Eastern Mennonite University

Background

Conference Context

Attachment theory has roots that run deep in the fertile history of human reflection on lived experience, but its first articulations emerge out of the tragic circumstances of post-World War II orphans in London. John Bowlby worked with these children and began to formulate attachment theory to give an account of the different patterns of emotion and behavior that he was noticing. He defined attachment as a “lasting psychological connectedness between human beings” and began to identify some of the relational dynamics of that connection when it is secure and when it is not secure.

For a while, attachment theory was only one of many human development and psychology theories, but recent findings from neuroscience of emotion is not only confirming attachment theory but also providing further insights into consciousness studies, our sense of self, and the dynamics of our interactions with others and the world. Moreover, in the area of family therapy, attachment theory and Emotion Focused Therapy is the fastest growing orientation among counselors and it is one of very few evidence based treatments for couples in distress.

Anabaptist Perspective

What do we mean by an “Anabaptist perspective”? Some of the conference speakers come from an Anabaptist faith tradition or have an appreciation for that theological stream. In American contemporary religious life, Christian church denominations such as the Mennonites, Church of the Brethren, Mennonite Brethren and others are part of this faith tradition. We consider an Anabaptist perspective to be diverse, inclusive, and containing these elements:

• To be life giving, not death-dealing. As an ethic of peace, Anabaptism avoids being hurtful and violent. With the Anabaptist-Christian tradition, Jesus Christ is held up as the model best depicting this orientation in life.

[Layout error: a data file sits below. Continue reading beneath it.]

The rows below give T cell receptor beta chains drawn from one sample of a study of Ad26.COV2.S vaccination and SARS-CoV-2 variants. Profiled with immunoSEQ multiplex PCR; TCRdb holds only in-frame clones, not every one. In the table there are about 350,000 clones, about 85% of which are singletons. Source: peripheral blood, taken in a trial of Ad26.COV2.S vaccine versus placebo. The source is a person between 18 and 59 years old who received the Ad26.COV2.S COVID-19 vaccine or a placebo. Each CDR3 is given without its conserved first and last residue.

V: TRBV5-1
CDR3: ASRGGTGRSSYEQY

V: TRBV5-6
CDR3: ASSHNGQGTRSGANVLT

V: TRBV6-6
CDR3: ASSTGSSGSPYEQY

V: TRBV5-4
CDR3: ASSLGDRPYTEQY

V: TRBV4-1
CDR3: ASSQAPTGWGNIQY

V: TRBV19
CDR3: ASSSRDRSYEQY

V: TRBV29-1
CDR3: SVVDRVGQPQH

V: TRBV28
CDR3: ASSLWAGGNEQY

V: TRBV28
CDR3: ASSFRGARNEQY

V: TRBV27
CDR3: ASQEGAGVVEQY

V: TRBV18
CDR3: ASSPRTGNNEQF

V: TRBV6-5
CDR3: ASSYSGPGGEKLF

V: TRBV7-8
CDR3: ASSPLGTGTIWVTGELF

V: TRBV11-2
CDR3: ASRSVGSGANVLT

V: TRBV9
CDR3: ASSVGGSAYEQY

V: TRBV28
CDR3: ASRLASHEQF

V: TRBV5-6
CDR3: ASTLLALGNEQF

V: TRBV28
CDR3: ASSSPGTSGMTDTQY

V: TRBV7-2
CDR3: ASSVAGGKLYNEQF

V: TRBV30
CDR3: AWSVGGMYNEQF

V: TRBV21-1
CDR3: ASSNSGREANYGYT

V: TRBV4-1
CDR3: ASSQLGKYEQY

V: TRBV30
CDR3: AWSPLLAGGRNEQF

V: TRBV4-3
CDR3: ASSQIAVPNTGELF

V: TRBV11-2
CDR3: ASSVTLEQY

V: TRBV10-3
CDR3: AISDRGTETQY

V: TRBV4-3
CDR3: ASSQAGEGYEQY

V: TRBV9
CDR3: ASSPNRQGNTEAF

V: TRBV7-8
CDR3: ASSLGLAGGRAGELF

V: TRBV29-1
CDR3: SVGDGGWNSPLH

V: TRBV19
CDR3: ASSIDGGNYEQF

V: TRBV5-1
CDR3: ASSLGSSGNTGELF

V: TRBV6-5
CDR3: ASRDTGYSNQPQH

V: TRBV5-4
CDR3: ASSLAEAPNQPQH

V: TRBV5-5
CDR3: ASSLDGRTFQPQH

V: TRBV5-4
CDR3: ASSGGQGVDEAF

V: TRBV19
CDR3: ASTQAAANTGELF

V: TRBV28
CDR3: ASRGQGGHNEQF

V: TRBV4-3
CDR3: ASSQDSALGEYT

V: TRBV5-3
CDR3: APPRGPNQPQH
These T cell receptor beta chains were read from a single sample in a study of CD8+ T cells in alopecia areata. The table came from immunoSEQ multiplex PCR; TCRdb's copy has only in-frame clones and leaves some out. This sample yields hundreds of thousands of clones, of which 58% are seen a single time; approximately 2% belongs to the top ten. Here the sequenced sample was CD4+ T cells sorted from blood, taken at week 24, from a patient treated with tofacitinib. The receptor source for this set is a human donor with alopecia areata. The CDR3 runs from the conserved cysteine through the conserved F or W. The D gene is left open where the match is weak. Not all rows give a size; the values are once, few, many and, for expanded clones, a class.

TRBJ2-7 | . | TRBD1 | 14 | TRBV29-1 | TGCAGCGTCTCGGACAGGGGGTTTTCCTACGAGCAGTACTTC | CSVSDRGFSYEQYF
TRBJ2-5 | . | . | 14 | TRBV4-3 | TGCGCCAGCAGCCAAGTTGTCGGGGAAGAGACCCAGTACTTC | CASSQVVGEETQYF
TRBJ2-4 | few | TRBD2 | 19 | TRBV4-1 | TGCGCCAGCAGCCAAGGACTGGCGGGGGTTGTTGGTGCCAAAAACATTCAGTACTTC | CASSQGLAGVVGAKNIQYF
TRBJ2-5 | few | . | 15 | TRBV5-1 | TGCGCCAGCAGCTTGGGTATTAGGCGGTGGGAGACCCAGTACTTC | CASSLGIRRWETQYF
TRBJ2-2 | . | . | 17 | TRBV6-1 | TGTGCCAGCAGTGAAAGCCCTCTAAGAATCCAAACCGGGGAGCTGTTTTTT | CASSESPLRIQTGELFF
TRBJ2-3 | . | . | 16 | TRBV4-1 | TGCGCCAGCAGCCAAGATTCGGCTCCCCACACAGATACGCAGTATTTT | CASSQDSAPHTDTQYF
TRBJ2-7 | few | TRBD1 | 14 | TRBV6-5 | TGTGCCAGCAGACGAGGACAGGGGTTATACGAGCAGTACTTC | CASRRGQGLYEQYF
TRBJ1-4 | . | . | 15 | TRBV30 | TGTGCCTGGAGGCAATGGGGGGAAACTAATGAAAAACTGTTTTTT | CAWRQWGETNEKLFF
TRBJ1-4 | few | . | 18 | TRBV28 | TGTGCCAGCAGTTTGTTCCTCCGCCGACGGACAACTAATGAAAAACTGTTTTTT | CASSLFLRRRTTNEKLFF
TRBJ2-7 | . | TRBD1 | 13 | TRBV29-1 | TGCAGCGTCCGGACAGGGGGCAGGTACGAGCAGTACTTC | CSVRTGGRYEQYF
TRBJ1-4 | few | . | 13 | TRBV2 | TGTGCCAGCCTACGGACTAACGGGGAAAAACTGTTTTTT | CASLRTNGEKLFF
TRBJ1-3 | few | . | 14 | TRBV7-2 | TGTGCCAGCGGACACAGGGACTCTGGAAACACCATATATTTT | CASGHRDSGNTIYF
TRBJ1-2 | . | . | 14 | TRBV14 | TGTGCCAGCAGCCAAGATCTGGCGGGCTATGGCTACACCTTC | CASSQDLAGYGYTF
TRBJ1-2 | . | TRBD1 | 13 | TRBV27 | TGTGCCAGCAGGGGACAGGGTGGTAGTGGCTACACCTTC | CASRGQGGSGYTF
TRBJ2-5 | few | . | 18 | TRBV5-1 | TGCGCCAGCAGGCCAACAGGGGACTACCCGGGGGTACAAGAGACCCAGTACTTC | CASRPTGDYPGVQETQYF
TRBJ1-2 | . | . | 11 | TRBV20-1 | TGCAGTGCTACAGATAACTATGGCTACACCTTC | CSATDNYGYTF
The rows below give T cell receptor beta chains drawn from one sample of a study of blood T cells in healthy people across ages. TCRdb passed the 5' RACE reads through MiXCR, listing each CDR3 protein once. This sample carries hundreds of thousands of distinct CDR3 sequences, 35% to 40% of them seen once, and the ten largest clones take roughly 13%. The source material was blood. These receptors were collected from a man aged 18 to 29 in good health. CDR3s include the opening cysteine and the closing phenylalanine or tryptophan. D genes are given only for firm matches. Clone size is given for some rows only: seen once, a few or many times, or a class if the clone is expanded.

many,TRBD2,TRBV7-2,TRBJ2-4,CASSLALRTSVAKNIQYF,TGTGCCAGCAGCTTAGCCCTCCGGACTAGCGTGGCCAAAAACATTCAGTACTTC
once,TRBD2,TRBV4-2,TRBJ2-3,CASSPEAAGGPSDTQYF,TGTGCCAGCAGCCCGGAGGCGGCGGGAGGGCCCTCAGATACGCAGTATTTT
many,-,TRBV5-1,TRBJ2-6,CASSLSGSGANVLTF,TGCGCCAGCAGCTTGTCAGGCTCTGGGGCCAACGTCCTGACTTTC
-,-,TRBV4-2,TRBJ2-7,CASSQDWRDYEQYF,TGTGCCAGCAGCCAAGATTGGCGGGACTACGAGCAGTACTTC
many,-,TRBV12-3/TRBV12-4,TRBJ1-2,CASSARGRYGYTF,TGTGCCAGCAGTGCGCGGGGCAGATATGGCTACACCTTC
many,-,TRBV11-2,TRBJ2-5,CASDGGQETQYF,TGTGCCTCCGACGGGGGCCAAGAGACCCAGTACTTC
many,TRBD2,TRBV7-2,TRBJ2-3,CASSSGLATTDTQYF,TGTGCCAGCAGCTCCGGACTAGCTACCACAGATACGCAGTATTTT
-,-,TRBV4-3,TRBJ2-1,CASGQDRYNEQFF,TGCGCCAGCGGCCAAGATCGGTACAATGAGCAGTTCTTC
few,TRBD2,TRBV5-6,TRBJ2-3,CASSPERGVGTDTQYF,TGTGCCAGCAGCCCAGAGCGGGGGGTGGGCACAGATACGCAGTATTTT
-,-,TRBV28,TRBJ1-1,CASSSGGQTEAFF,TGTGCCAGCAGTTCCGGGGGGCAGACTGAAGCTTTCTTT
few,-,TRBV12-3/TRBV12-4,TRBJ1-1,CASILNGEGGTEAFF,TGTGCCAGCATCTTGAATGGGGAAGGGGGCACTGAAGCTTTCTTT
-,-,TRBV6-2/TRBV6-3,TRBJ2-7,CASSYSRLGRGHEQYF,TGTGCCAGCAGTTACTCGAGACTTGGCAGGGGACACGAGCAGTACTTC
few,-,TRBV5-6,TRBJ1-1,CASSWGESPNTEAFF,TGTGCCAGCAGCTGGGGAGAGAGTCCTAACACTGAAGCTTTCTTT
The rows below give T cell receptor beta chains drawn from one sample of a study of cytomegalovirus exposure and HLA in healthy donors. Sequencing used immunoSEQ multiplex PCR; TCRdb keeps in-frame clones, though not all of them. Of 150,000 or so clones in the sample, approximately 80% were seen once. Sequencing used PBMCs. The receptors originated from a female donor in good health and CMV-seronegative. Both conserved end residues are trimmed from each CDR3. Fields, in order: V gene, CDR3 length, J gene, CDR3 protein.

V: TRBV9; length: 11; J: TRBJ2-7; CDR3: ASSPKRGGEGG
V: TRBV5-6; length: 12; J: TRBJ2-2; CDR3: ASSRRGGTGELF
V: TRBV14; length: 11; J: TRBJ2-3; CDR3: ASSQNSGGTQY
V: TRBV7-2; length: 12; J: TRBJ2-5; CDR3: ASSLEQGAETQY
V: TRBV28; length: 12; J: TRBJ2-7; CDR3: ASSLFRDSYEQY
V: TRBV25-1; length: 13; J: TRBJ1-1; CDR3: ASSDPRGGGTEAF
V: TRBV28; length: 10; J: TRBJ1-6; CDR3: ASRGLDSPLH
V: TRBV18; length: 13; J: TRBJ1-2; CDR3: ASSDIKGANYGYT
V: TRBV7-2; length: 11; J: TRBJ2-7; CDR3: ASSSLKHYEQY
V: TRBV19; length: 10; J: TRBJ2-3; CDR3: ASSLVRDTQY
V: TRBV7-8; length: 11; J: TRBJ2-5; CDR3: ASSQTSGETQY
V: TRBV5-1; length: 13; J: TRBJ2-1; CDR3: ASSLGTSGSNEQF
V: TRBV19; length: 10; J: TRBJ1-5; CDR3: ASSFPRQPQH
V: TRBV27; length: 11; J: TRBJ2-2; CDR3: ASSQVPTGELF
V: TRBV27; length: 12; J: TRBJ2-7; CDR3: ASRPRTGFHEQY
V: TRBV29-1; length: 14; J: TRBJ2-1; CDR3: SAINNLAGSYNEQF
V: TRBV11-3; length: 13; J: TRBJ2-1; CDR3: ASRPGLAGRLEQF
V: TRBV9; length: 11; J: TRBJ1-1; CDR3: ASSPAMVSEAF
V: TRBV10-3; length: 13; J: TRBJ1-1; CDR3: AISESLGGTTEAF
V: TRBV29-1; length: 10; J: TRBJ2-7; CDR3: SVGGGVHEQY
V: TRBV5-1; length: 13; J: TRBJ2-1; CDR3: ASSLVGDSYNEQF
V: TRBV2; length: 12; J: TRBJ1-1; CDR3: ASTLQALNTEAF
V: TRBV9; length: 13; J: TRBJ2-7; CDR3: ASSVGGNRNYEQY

• To be concerned with both effective service and faithfulness. Belief and practice, as well as means and ends, are all woven out of the same life-giving fabric. Anabaptism is a relational ethic in which we, both individually and corporately, become what we do. The quality of our life work is shaped in the context of the Christian communities in which we participate. Within historic Anabaptism, this is an ethic of discipleship that is rooted both in the teachings and examples of Jesus.
• To be loving and vulnerable in following Christ. To obediently follow Jesus as “lanterns of righteousness” in the world calls us to step outside of societal and cultural influences. In historic Anabaptism, the vulnerability was referred to as the freedom and courage to “bear one’s cross.”

In this conference we want to emphasize the insights and contribution of Anabaptist perspectives on forming and shaping attachment discussions.

Rationale for Conference

No serious integration of Bowlby’s ideas and findings of the neuroscience of attachment have yet happened by any of the three major Christian traditions (Catholic, Reformed, and Anabaptist). As an exploration of the integration between the science of attachment and the theology of peace, this conference is an absolute first. The conference also leads by providing a space for a remarkable cross-section of students and professionals in a broad variety of disciplines: education, science, psychology, nursing, theatre, couples therapy, neuroscience, conflict studies, philosophy, organizational development, social work, and ministry (just to name a few).

The mission of the Shenandoah Anabaptist Science Society (SASS) is to integrate science and theology. This work is fresh and new. We believe that Anabaptists are uniquely suited to engage attachment theory because of our deeply held sense of connection to community and to God, a connection vibrant and safe enough to sustain a witness to peace in a violent world. We expect the following will emerge out of the interchange between attachment theory and Anabaptism:

• Discovering together more fully what it means for humans to thrive and to live in peace with one another.
• Understanding more clearly the dynamics of interpersonal and social conflict and its transformation.
• Being challenged to follow Jesus and to commit ourselves to the vision of the coming kingdom of God.

Sponsors

Metanexus Institute, an organization of the Templeton Foundation
Eastern Mennonite University, Harrisonburg, VA
The Graduate Counseling Program at EMU
Student Government Association at EMU
Shenandoah Anabaptist Science Society (SASS)
Daniel B. Suter Endowment in Biology